A blog about teaching and learning in a maths classroom.

Dam Water

Friday, 19 June 2009 | 0 Comments

Still on capacity. With Australia having been in a drought since 2003 another interesting way to engage with the topic of capacity is to look at the water storage levels.

The Sydney Catchment Authority provide weekly statistics on water use and storage, including an interesting graph that’s been kept since 1998.

Available water storage at 11 June

Unfortunately, the graph is not very high quality to show on a projector. The Quarterly drinking water quality report has a higher quality version (not as recent) in a PDF.

There’s lots to discuss from this graph and other information on the site.

  • For starters, you get to consider millions of megalitres.
  • When did Australia go into drought?
  • How did the “total system full operating storage” increase in 2006? (expanded storage in April 2006)
  • You could also use the Water supply summary and look at a rain effected week and a dry week, discussing the net weekly storage change.
  • Find the average weekly supply for a year, and calculate how many weeks worth of water Sydney has available.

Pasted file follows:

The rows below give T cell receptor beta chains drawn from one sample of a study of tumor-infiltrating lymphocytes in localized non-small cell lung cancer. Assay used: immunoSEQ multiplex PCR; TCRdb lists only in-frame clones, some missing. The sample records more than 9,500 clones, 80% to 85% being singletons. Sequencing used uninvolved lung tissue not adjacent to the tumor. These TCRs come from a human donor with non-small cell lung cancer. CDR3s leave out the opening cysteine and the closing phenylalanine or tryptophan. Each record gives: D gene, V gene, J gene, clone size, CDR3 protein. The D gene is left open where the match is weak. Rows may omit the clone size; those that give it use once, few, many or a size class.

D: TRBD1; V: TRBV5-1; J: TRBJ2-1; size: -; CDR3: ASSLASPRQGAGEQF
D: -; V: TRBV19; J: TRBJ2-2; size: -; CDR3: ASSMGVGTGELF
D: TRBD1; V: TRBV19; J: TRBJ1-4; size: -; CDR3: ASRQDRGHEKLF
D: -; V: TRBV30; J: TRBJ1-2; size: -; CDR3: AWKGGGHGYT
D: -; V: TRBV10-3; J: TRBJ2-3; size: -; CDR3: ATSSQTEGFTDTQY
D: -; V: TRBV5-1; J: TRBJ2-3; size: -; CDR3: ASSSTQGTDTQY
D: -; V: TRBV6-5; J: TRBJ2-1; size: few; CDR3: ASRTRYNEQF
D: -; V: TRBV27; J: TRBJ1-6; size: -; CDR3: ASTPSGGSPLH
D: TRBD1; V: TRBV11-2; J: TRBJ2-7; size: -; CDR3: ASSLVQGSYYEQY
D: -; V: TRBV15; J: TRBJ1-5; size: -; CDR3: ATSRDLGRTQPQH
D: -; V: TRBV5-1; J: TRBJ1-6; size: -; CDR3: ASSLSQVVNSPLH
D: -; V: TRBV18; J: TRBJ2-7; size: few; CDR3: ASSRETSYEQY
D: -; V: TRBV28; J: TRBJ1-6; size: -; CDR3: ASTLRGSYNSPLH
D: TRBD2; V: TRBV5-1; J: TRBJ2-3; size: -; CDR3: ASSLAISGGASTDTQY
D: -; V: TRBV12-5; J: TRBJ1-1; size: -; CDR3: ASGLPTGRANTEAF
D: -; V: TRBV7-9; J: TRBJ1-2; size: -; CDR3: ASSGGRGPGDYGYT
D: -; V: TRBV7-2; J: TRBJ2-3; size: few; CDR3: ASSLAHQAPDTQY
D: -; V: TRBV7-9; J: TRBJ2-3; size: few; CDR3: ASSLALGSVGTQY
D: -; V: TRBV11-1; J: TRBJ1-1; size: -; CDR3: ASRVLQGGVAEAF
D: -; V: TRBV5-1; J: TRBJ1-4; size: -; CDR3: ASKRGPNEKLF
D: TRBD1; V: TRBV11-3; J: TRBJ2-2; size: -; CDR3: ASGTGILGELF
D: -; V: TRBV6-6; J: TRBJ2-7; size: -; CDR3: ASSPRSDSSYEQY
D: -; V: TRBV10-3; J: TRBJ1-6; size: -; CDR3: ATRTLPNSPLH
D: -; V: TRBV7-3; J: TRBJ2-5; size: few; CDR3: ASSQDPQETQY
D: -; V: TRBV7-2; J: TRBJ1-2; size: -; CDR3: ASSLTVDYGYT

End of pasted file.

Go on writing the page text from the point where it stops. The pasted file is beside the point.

Related, but not necessarily available to everyone – find out if your school has a Watersave Smart Water Meter. Inline with our water supply, this device sends data to the internet every 15 minutes about our school’s water usage. Teachers and students can get access to the data through a web-site, and can change settings of the graph displayed and also download the data for further analysis in Excel.

This graph shows Monday-Friday of last week (Monday was a public holiday). Clearly our school has some water leaks.


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Simon Job — eleventh year of teaching maths in a public high school in Western Sydney, Australia.
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